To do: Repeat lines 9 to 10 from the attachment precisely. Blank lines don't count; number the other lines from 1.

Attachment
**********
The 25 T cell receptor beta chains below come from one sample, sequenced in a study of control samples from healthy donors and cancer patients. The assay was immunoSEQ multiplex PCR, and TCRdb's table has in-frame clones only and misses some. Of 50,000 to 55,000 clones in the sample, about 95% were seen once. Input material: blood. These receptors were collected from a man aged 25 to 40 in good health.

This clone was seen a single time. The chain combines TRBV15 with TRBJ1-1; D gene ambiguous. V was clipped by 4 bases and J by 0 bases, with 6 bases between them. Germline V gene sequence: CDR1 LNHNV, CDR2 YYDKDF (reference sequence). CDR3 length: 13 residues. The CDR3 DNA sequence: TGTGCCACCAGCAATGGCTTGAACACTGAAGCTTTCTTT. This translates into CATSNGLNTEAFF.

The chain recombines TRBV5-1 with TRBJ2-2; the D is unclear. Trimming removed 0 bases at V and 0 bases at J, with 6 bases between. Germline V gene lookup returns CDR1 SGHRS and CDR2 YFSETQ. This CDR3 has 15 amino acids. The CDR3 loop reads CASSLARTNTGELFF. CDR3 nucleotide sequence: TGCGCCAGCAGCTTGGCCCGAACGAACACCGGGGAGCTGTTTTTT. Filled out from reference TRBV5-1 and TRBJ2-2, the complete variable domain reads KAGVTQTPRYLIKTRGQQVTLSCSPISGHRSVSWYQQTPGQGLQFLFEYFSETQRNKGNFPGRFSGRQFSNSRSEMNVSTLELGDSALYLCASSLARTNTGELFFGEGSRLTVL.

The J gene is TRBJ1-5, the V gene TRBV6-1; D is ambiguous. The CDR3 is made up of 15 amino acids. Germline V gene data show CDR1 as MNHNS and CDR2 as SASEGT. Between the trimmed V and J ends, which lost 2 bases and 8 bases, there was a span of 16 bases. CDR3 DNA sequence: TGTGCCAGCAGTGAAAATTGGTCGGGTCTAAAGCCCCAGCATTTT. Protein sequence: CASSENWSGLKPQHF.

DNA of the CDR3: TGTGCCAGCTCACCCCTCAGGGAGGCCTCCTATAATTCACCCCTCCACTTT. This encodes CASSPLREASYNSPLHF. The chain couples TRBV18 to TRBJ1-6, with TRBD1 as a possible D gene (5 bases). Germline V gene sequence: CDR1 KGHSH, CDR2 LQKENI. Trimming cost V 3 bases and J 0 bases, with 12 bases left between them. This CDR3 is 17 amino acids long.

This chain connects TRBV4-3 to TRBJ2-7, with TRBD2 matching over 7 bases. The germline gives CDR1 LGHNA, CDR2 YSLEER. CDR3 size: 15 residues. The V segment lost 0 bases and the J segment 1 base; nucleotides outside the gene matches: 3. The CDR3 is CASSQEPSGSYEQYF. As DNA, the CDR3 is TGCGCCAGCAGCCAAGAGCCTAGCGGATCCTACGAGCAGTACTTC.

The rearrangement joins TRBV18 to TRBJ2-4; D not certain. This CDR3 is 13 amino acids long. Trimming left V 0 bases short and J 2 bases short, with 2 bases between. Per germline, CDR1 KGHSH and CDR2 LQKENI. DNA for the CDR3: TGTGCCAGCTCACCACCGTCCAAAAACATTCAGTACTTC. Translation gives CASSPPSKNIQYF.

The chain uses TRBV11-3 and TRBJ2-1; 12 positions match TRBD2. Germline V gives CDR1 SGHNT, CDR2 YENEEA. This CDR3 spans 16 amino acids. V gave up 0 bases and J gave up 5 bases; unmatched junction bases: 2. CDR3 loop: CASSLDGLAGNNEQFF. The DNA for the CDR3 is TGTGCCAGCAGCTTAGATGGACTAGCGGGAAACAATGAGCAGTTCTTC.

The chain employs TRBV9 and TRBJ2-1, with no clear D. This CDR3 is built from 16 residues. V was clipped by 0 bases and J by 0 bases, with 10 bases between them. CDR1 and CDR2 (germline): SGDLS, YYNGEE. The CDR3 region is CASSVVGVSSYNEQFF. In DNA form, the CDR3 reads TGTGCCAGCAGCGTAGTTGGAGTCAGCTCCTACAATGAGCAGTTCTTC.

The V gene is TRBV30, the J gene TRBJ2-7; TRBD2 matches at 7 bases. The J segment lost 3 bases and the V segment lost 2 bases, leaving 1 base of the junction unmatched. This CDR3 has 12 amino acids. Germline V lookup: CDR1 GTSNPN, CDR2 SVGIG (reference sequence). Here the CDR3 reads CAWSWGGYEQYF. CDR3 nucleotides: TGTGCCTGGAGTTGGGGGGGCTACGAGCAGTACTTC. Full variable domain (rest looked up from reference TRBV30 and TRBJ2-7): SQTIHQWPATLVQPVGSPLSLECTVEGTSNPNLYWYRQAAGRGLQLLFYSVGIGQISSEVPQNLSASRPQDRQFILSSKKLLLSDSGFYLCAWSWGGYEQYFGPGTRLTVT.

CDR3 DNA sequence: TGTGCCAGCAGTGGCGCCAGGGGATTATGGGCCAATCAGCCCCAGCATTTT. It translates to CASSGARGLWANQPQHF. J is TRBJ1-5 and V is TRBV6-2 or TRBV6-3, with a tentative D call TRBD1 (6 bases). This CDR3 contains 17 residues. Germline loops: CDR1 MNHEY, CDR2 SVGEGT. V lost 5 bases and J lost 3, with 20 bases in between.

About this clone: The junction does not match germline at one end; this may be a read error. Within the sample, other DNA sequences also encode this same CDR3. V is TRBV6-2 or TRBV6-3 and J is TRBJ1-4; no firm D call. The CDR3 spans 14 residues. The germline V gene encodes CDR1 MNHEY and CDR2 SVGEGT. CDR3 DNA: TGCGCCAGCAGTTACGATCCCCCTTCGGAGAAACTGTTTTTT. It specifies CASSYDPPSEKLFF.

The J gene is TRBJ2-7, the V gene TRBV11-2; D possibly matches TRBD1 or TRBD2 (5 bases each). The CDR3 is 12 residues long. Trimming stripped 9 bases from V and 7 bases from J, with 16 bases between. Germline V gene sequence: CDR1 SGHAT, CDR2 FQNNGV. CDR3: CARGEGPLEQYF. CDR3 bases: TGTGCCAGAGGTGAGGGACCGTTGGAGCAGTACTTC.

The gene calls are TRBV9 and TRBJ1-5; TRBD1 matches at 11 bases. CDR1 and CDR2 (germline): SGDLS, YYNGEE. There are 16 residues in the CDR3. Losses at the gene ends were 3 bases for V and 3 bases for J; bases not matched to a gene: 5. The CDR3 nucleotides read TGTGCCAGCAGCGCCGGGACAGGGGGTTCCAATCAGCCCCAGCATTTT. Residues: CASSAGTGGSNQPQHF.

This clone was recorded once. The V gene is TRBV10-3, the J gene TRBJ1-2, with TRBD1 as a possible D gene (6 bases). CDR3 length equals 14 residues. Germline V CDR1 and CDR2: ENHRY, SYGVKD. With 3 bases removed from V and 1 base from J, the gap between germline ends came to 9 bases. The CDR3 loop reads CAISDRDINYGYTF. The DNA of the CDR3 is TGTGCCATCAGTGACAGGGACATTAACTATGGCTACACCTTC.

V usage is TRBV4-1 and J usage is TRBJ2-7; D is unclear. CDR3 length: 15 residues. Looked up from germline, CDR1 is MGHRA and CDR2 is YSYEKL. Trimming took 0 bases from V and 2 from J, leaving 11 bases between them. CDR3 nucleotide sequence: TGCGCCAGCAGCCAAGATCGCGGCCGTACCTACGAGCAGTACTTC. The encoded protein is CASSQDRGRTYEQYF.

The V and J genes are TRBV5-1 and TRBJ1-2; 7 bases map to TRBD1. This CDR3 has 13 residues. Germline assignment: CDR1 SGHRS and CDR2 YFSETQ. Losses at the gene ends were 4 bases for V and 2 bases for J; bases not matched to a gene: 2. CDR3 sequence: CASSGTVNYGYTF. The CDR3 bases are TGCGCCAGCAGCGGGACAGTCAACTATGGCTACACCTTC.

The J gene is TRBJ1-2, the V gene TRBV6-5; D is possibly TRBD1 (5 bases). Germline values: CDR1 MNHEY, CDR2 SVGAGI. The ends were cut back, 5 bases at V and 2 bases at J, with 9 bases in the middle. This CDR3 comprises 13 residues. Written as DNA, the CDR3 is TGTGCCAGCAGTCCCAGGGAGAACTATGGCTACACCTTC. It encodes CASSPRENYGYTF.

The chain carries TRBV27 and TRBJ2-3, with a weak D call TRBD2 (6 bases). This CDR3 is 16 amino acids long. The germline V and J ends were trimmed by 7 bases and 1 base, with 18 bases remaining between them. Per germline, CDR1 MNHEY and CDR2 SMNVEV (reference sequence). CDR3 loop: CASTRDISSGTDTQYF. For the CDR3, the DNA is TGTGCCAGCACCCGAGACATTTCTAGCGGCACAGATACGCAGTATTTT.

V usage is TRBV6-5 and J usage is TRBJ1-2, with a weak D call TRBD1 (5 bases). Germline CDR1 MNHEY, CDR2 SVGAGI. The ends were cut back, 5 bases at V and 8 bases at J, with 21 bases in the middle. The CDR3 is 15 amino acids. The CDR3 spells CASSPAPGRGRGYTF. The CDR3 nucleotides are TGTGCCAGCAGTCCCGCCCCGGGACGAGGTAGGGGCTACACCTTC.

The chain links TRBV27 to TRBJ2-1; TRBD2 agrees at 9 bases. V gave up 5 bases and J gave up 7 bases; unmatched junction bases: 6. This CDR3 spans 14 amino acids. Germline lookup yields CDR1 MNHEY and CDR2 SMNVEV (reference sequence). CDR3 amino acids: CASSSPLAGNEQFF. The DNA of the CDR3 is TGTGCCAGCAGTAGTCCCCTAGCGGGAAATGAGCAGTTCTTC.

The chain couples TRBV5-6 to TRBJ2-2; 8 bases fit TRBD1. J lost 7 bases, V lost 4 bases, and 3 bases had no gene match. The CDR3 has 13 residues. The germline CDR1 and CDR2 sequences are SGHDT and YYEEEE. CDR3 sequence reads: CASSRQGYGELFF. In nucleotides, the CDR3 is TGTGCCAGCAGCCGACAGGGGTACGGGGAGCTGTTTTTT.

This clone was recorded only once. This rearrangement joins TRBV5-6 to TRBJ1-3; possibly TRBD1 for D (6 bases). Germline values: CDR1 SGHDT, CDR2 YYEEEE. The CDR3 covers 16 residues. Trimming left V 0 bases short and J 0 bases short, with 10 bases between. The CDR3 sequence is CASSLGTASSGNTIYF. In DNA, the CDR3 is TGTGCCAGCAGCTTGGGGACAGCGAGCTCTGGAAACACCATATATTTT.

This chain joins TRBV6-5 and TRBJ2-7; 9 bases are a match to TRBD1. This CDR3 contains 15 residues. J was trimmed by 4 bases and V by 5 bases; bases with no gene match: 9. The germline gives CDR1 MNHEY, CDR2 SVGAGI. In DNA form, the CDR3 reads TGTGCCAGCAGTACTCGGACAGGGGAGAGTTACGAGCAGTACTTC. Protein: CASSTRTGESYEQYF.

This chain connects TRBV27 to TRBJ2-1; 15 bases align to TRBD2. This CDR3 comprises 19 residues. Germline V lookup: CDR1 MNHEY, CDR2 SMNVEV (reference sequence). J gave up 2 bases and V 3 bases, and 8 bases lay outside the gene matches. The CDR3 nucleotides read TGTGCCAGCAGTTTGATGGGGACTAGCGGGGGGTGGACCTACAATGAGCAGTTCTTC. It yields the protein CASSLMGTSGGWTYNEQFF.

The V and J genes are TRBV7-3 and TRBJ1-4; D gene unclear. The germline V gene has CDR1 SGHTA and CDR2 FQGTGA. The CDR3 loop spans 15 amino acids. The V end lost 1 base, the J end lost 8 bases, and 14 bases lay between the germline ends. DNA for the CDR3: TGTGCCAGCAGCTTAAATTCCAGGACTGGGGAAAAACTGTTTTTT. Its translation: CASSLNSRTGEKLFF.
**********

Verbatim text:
The chain employs TRBV9 and TRBJ2-1, with no clear D. This CDR3 is built from 16 residues. V was clipped by 0 bases and J by 0 bases, with 10 bases between them. CDR1 and CDR2 (germline): SGDLS, YYNGEE. The CDR3 region is CASSVVGVSSYNEQFF. In DNA form, the CDR3 reads TGTGCCAGCAGCGTAGTTGGAGTCAGCTCCTACAATGAGCAGTTCTTC.

The V gene is TRBV30, the J gene TRBJ2-7; TRBD2 matches at 7 bases. The J segment lost 3 bases and the V segment lost 2 bases, leaving 1 base of the junction unmatched. This CDR3 has 12 amino acids. Germline V lookup: CDR1 GTSNPN, CDR2 SVGIG (reference sequence). Here the CDR3 reads CAWSWGGYEQYF. CDR3 nucleotides: TGTGCCTGGAGTTGGGGGGGCTACGAGCAGTACTTC. Full variable domain (rest looked up from reference TRBV30 and TRBJ2-7): SQTIHQWPATLVQPVGSPLSLECTVEGTSNPNLYWYRQAAGRGLQLLFYSVGIGQISSEVPQNLSASRPQDRQFILSSKKLLLSDSGFYLCAWSWGGYEQYFGPGTRLTVT.